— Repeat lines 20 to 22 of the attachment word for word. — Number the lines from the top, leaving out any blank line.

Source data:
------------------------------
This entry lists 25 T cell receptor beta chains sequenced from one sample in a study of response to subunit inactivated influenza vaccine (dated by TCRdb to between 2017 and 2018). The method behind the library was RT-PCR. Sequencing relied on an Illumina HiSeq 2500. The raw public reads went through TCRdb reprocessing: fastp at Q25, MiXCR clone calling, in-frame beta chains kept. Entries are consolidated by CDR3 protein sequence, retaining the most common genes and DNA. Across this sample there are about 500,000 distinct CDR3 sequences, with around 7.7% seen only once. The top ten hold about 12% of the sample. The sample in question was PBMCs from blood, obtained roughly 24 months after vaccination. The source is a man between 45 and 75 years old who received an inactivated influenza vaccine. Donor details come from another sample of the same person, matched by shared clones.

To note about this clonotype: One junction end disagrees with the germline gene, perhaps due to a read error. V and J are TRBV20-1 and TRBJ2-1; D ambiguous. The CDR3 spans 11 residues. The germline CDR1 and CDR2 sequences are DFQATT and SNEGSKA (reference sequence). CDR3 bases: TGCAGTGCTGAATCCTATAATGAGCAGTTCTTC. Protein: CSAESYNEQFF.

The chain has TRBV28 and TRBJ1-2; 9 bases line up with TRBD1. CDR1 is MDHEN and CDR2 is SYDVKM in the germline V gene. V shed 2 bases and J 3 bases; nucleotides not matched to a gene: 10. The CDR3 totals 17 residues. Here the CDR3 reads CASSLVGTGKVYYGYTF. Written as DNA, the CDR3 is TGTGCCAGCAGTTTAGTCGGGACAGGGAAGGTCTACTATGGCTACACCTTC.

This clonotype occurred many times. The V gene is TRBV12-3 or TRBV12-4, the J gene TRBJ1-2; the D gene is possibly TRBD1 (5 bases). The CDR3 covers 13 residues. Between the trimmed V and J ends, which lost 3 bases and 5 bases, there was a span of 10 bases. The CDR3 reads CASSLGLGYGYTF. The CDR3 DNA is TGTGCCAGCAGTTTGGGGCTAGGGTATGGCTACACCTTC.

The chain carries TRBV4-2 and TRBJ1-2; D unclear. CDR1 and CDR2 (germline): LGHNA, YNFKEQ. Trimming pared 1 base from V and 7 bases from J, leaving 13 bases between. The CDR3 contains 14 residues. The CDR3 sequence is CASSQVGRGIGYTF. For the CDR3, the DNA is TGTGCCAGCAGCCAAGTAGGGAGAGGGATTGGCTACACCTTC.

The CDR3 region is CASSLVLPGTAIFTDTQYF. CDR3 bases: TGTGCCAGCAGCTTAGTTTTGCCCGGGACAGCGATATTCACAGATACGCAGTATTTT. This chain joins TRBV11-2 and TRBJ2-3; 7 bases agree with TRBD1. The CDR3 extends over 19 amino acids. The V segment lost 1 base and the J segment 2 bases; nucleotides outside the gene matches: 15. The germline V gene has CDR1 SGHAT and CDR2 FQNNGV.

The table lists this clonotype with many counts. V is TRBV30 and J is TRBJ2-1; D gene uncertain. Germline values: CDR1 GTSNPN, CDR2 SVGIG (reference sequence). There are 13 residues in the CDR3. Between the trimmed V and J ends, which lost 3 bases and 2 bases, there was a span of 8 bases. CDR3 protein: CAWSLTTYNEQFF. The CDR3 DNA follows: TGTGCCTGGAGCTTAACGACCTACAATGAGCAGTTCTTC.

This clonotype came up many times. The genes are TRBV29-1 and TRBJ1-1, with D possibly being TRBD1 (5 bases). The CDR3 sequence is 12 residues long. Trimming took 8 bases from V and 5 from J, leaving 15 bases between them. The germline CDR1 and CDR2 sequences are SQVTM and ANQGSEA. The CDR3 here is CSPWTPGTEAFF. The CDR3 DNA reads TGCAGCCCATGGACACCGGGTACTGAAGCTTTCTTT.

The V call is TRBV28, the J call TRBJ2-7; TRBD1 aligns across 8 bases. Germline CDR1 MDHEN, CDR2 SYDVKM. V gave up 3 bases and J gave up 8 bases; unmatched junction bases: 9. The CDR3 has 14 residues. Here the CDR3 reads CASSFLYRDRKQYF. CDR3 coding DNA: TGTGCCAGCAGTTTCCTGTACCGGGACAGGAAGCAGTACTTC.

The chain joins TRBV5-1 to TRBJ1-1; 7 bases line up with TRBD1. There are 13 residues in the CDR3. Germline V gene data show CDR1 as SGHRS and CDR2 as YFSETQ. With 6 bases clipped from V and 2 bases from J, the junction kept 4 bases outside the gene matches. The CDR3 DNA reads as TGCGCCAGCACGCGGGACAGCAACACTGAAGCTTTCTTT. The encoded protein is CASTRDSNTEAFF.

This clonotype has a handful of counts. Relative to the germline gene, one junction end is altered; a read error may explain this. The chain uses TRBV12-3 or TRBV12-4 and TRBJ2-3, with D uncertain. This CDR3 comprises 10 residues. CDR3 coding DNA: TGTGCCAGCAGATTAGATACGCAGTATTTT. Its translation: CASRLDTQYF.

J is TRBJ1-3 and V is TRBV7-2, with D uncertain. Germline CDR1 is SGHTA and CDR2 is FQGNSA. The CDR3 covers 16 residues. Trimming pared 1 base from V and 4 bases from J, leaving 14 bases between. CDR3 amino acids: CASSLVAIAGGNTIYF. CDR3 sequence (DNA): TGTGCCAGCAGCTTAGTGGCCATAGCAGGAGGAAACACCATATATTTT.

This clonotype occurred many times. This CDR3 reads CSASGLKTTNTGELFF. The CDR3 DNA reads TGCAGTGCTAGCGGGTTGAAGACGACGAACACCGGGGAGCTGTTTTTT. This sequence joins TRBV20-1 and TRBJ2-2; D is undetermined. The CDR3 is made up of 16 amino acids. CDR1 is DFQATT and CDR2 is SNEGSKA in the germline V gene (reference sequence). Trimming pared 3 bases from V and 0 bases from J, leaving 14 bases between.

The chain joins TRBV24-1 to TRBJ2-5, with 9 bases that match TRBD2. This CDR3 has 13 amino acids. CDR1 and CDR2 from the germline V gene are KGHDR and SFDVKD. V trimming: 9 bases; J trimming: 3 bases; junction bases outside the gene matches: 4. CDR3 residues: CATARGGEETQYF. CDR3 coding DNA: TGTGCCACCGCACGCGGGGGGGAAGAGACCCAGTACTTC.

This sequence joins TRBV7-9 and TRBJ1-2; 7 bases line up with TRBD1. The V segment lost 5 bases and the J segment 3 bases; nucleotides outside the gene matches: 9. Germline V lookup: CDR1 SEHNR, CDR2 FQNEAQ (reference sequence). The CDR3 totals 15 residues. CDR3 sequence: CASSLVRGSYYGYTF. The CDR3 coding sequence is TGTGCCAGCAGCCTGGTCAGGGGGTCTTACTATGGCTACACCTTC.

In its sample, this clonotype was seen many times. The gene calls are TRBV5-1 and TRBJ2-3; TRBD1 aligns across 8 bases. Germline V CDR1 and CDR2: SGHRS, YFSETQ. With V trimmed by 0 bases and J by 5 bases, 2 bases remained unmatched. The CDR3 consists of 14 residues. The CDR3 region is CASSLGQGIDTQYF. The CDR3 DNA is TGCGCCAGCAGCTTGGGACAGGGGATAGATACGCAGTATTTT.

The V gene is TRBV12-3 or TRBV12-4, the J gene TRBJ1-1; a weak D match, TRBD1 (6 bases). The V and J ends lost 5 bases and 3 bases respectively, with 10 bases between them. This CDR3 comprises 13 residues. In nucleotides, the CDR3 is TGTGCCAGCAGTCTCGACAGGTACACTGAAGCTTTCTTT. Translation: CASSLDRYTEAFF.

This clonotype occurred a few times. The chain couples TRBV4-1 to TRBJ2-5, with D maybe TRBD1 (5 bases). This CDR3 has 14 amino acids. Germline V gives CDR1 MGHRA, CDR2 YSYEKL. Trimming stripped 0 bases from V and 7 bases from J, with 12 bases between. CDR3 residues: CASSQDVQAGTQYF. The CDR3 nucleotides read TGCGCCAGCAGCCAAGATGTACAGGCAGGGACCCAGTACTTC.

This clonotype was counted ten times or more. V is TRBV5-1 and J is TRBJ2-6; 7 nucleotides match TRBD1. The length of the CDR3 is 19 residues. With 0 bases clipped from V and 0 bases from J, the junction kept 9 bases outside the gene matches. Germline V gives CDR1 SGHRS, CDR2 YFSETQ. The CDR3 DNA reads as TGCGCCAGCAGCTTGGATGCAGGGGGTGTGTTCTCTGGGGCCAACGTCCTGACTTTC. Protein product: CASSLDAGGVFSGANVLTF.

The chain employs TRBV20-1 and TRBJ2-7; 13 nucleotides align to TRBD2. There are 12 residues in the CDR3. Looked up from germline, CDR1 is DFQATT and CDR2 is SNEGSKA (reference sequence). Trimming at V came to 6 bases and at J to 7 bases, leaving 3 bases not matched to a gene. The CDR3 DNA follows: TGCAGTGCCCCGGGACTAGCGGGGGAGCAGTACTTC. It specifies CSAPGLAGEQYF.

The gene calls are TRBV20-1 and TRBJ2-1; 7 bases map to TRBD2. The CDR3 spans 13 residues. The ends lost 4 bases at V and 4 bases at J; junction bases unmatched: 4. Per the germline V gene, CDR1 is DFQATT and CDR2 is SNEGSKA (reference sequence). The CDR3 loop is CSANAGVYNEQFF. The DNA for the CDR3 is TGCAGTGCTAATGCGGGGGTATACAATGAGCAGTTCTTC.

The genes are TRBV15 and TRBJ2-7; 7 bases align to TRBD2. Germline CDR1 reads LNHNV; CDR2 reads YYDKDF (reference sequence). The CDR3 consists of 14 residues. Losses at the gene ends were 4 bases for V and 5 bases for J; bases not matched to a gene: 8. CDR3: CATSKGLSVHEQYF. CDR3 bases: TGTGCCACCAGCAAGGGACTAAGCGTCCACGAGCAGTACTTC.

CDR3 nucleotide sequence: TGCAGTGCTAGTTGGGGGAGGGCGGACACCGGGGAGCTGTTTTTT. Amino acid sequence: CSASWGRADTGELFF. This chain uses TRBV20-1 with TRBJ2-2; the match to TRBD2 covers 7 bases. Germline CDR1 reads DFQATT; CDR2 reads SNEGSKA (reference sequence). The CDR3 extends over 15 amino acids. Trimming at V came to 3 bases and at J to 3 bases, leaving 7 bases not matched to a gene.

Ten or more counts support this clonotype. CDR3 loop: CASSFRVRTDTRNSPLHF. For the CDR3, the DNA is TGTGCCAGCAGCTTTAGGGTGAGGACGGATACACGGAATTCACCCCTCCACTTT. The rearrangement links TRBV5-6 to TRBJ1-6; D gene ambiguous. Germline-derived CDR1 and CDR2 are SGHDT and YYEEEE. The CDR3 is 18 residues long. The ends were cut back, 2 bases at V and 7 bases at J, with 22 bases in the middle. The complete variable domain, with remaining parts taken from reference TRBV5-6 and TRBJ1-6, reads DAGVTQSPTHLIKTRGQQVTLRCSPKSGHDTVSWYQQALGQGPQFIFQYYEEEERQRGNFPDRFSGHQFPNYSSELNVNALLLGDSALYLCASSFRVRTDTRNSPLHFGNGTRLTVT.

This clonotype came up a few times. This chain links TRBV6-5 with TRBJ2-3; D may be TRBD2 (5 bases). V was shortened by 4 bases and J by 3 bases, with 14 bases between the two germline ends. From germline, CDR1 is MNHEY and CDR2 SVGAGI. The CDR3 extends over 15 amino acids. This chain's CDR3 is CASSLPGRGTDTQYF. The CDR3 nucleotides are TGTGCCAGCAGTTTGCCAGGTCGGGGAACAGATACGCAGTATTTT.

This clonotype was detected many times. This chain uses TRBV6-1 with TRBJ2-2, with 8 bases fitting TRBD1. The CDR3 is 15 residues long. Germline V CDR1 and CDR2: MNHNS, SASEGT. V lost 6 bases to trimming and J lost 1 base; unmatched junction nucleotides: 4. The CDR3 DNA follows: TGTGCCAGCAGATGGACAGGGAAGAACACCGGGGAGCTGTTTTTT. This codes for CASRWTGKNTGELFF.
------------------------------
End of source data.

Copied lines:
The chain employs TRBV20-1 and TRBJ2-7; 13 nucleotides align to TRBD2. There are 12 residues in the CDR3. Looked up from germline, CDR1 is DFQATT and CDR2 is SNEGSKA (reference sequence). Trimming at V came to 6 bases and at J to 7 bases, leaving 3 bases not matched to a gene. The CDR3 DNA follows: TGCAGTGCCCCGGGACTAGCGGGGGAGCAGTACTTC. It specifies CSAPGLAGEQYF.

The gene calls are TRBV20-1 and TRBJ2-1; 7 bases map to TRBD2. The CDR3 spans 13 residues. The ends lost 4 bases at V and 4 bases at J; junction bases unmatched: 4. Per the germline V gene, CDR1 is DFQATT and CDR2 is SNEGSKA (reference sequence). The CDR3 loop is CSANAGVYNEQFF. The DNA for the CDR3 is TGCAGTGCTAATGCGGGGGTATACAATGAGCAGTTCTTC.

The genes are TRBV15 and TRBJ2-7; 7 bases align to TRBD2. Germline CDR1 reads LNHNV; CDR2 reads YYDKDF (reference sequence). The CDR3 consists of 14 residues. Losses at the gene ends were 4 bases for V and 5 bases for J; bases not matched to a gene: 8. CDR3: CATSKGLSVHEQYF. CDR3 bases: TGTGCCACCAGCAAGGGACTAAGCGTCCACGAGCAGTACTTC.